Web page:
Although Woodhead wasn’t going to praise his own work on Sunday, his teammates were quick to recognize his contributions.
“He did great,” said Tom Brady, who has now won 22 straight regular-season home games. “What an impressive performance for a guy who’s been here for, what. 10 minutes? He did a great job.’
Randy Moss was back to the “three and out” Q&A after the game, but he found time to call out the performance of Woodhead, who finished with three carries for 42 yards.
“Bringing Woody in ‘¦ I like Woody,” said Moss, who has combined with Woodhead to score 152 career TDs. “He’s a little stub guy. A little short. He runs hard and has some nice cuts. I’m not disrespecting him, and I know it’s hard to replace Kevin Faulk, but hopefully he can come in and be Woodhead and not try and be Kevin. I think we like the things we saw out there.”
Woodhead allowed that playing with Brady was something that he “never thought would happen,” but that was as close as it got when it came to enjoying the moment.
His focus is on doing what he can to help this team, whether it be on special teams, catching passes or moving the chains as a runner. There’s a void in the “intangibles” role in the backfield, and maybe it’ll take another 5-foot-8 runner/receiver/whatever you need guy to at least take on some of that responsibility.
“It was good to help the team out,” Woodhead said. “I’m not concerned with my touchdown or anything. I’m more concerned with getting a victory.”
Spoken like someone with a shot at a shelf life.
|09.26.10 at 6:39 pm ET|
Here’s the complete transcript of the Q&A between Randy Moss and the media from earlier today:
Q: Offensively, you guys had some breakdowns in the first few weeks during the second halves of games. This week you put 21 points on the board. What was the difference this week?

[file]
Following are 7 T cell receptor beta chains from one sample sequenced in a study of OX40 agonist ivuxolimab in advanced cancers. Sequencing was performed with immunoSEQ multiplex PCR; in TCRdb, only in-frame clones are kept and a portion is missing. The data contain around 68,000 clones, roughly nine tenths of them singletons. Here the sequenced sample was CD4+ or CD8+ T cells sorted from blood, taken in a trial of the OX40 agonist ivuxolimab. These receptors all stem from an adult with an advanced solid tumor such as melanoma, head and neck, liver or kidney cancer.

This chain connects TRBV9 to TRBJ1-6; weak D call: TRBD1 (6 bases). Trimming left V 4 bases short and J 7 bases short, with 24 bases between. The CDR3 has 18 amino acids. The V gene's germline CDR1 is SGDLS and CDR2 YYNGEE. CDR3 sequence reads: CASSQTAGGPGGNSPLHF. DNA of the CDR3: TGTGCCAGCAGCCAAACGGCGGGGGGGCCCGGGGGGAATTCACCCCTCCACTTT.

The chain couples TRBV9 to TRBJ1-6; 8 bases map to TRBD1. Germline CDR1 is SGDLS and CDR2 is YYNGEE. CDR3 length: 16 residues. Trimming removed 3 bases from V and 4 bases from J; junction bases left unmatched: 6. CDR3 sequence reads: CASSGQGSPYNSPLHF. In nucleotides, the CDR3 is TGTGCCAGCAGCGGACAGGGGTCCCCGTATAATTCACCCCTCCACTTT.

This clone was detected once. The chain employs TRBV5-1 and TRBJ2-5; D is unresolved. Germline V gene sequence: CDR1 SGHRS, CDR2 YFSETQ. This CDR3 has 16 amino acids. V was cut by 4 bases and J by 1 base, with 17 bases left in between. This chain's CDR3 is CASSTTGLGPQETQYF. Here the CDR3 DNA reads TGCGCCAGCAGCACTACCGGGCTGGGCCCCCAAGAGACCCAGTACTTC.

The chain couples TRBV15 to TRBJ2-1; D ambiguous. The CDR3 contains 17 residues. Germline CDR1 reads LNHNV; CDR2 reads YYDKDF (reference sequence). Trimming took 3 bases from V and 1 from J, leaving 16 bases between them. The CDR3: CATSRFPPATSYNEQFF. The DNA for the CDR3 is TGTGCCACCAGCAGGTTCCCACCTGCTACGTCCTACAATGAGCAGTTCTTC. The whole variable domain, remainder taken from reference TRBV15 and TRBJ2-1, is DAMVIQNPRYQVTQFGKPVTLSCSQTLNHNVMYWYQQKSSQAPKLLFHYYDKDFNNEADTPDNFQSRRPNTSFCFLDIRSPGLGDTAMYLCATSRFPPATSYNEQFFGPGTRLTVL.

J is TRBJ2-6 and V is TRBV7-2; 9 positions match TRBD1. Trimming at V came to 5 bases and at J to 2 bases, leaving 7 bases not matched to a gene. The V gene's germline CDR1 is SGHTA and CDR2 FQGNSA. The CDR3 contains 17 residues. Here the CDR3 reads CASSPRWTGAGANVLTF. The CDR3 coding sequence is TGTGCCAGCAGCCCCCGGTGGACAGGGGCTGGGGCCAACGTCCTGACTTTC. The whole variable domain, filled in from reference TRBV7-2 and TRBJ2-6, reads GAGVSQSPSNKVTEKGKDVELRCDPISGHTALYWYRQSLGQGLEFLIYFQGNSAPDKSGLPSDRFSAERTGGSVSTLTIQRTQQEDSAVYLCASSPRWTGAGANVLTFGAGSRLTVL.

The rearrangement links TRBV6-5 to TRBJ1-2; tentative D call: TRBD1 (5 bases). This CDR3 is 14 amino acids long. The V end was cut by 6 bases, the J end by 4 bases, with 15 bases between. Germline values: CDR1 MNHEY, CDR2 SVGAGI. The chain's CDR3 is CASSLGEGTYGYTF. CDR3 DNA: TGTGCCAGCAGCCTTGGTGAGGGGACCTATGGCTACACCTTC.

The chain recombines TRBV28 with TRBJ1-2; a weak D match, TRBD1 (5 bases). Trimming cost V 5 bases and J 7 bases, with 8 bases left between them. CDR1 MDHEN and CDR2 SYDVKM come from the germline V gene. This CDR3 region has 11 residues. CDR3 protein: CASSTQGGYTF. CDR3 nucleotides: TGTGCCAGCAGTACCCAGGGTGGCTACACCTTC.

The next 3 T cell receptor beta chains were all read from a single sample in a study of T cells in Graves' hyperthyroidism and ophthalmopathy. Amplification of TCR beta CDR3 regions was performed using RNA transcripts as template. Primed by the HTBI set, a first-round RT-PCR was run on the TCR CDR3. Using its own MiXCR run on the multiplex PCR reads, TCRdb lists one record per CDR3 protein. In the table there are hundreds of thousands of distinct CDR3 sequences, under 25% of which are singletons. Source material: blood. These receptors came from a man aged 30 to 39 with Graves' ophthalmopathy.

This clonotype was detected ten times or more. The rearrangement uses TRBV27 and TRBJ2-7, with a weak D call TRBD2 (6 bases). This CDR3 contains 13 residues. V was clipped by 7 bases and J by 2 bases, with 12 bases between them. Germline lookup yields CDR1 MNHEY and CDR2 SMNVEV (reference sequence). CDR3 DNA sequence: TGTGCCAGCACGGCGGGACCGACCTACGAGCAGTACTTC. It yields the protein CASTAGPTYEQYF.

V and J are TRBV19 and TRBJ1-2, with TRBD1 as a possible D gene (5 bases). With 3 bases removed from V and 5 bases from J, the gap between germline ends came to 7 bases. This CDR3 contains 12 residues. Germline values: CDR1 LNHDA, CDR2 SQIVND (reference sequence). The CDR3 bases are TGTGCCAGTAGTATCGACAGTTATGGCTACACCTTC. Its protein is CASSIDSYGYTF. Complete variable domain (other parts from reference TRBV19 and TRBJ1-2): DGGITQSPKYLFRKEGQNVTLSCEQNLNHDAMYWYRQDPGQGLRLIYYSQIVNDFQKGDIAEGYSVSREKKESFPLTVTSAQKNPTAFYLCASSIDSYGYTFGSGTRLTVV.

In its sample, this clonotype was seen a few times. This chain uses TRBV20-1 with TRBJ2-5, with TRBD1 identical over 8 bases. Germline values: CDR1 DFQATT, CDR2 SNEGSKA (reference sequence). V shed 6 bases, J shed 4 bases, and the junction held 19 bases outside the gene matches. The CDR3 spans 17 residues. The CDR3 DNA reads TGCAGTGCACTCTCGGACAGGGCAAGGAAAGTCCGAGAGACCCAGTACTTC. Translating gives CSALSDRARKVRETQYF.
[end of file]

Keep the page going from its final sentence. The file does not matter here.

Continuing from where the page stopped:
RM: Just determination and will and wanting to, that’s all. I think I said last week that I couldn’t wait for this week to get here because I knew what type of preparation we needed to have to be able to play a divisional game, but I also knew Coach Belichick was going to work us pretty hard this week. Really, the second half, really playing four quarters and coming in after making your halftime adjustments, is just will and determination and just going out there and wanting to do it. They called the plays and we have to go out there and execute it as players. I think in the past, we’ve stubbed our toe, but today was just good from all angles. We were able to put some points on the board in the second half, so hopefully we can build off that.
Q: Why did you decide to wear Kevin Faulk‘s number 33 practice jersey at practice on Friday and how would you describe the way the Patriots overcame the big loss of him?
RM: Kevin and I have followed each other since 1995 and I was asked a couple questions about his jersey, and I didn’t really want to go into that. Me and Kevin have a long history, before I even became a Patriot. What he’s accomplished here as a Patriot speaks high, high volumes, but being able to lose him for the year is very disappointing. I don’t really have an answer or an explanation for wearing his jersey. That’s my boy and I just wanted to put his jersey on just to represent him. There wasn’t anything behind it, really.
Q: What concerns did you have about third down without Kevin Faulk? In the groupings you guys threw at the Bills today, not having him seemed to make you guys even more unpredictable on third down.
RM: Anytime you lose a player like Kevin Faulk, you have to go back to the drawing board. I’m not saying that because he’s a teammate of mine. Game recognizes game. I know he’s a hell of a ball player. With bringing in Woody [Danny Woodhead]‘¦I like Woody. He’s a little stub guy, a little short [guy]. He runs hard and has some nice cuts. I’m not disrespecting him, and I know it’s hard to replace Kevin Faulk, but hopefully he can come in and be Woodhead and not try to be Kevin. I think we liked the things we saw out there, not just from him ‘ from an offensive perspective. We win as a team; we lose as a team. You always can hold your head up high when you win and lower it when you lose. We’ll just go back to the drawing board and hopefully we have a game plan for the Miami Dolphins.